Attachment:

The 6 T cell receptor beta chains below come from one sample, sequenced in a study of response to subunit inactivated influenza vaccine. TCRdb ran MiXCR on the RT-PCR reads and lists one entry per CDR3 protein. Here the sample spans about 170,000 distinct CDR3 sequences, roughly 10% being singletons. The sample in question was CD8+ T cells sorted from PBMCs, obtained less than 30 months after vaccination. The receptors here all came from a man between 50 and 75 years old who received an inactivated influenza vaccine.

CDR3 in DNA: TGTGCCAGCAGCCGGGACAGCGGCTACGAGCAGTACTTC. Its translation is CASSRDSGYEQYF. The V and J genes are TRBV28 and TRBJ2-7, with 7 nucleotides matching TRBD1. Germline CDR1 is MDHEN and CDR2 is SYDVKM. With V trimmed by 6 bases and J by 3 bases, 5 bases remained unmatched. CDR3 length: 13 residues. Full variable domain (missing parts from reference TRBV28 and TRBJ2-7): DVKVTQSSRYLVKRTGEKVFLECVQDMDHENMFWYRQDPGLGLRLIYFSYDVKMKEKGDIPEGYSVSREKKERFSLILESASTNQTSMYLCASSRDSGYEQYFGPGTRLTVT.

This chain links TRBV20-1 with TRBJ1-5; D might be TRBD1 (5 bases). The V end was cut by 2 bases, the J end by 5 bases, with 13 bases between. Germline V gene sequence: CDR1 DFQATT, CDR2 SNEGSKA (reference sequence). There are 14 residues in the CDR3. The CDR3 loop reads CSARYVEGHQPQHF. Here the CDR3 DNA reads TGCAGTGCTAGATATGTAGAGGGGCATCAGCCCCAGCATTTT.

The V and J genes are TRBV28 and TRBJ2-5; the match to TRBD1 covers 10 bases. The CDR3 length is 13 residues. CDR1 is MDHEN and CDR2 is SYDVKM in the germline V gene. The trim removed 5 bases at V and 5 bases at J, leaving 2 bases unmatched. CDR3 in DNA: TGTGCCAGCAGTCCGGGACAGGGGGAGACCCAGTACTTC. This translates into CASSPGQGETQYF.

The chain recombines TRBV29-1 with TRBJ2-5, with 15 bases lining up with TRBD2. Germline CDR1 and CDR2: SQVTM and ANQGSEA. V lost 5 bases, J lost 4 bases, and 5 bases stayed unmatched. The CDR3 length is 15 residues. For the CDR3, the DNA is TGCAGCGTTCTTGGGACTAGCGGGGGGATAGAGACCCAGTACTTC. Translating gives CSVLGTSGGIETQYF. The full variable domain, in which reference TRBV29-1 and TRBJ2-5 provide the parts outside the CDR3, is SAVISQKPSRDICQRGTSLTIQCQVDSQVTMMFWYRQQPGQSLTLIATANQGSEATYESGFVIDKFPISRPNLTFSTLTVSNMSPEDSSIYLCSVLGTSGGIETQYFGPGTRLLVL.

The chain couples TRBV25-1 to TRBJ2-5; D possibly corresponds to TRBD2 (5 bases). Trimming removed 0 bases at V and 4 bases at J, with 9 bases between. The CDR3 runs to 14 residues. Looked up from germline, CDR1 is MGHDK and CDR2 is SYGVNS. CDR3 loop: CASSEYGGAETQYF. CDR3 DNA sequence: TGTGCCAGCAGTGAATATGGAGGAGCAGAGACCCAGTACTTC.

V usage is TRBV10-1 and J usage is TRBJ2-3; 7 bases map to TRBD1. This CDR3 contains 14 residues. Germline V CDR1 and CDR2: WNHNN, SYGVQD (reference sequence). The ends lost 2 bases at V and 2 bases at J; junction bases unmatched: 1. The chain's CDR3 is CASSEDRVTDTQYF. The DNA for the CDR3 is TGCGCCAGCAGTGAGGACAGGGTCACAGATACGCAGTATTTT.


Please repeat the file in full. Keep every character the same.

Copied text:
The 6 T cell receptor beta chains below come from one sample, sequenced in a study of response to subunit inactivated influenza vaccine. TCRdb ran MiXCR on the RT-PCR reads and lists one entry per CDR3 protein. Here the sample spans about 170,000 distinct CDR3 sequences, roughly 10% being singletons. The sample in question was CD8+ T cells sorted from PBMCs, obtained less than 30 months after vaccination. The receptors here all came from a man between 50 and 75 years old who received an inactivated influenza vaccine.

CDR3 in DNA: TGTGCCAGCAGCCGGGACAGCGGCTACGAGCAGTACTTC. Its translation is CASSRDSGYEQYF. The V and J genes are TRBV28 and TRBJ2-7, with 7 nucleotides matching TRBD1. Germline CDR1 is MDHEN and CDR2 is SYDVKM. With V trimmed by 6 bases and J by 3 bases, 5 bases remained unmatched. CDR3 length: 13 residues. Full variable domain (missing parts from reference TRBV28 and TRBJ2-7): DVKVTQSSRYLVKRTGEKVFLECVQDMDHENMFWYRQDPGLGLRLIYFSYDVKMKEKGDIPEGYSVSREKKERFSLILESASTNQTSMYLCASSRDSGYEQYFGPGTRLTVT.

This chain links TRBV20-1 with TRBJ1-5; D might be TRBD1 (5 bases). The V end was cut by 2 bases, the J end by 5 bases, with 13 bases between. Germline V gene sequence: CDR1 DFQATT, CDR2 SNEGSKA (reference sequence). There are 14 residues in the CDR3. The CDR3 loop reads CSARYVEGHQPQHF. Here the CDR3 DNA reads TGCAGTGCTAGATATGTAGAGGGGCATCAGCCCCAGCATTTT.

The V and J genes are TRBV28 and TRBJ2-5; the match to TRBD1 covers 10 bases. The CDR3 length is 13 residues. CDR1 is MDHEN and CDR2 is SYDVKM in the germline V gene. The trim removed 5 bases at V and 5 bases at J, leaving 2 bases unmatched. CDR3 in DNA: TGTGCCAGCAGTCCGGGACAGGGGGAGACCCAGTACTTC. This translates into CASSPGQGETQYF.

The chain recombines TRBV29-1 with TRBJ2-5, with 15 bases lining up with TRBD2. Germline CDR1 and CDR2: SQVTM and ANQGSEA. V lost 5 bases, J lost 4 bases, and 5 bases stayed unmatched. The CDR3 length is 15 residues. For the CDR3, the DNA is TGCAGCGTTCTTGGGACTAGCGGGGGGATAGAGACCCAGTACTTC. Translating gives CSVLGTSGGIETQYF. The full variable domain, in which reference TRBV29-1 and TRBJ2-5 provide the parts outside the CDR3, is SAVISQKPSRDICQRGTSLTIQCQVDSQVTMMFWYRQQPGQSLTLIATANQGSEATYESGFVIDKFPISRPNLTFSTLTVSNMSPEDSSIYLCSVLGTSGGIETQYFGPGTRLLVL.

The chain couples TRBV25-1 to TRBJ2-5; D possibly corresponds to TRBD2 (5 bases). Trimming removed 0 bases at V and 4 bases at J, with 9 bases between. The CDR3 runs to 14 residues. Looked up from germline, CDR1 is MGHDK and CDR2 is SYGVNS. CDR3 loop: CASSEYGGAETQYF. CDR3 DNA sequence: TGTGCCAGCAGTGAATATGGAGGAGCAGAGACCCAGTACTTC.

V usage is TRBV10-1 and J usage is TRBJ2-3; 7 bases map to TRBD1. This CDR3 contains 14 residues. Germline V CDR1 and CDR2: WNHNN, SYGVQD (reference sequence). The ends lost 2 bases at V and 2 bases at J; junction bases unmatched: 1. The chain's CDR3 is CASSEDRVTDTQYF. The DNA for the CDR3 is TGCGCCAGCAGTGAGGACAGGGTCACAGATACGCAGTATTTT.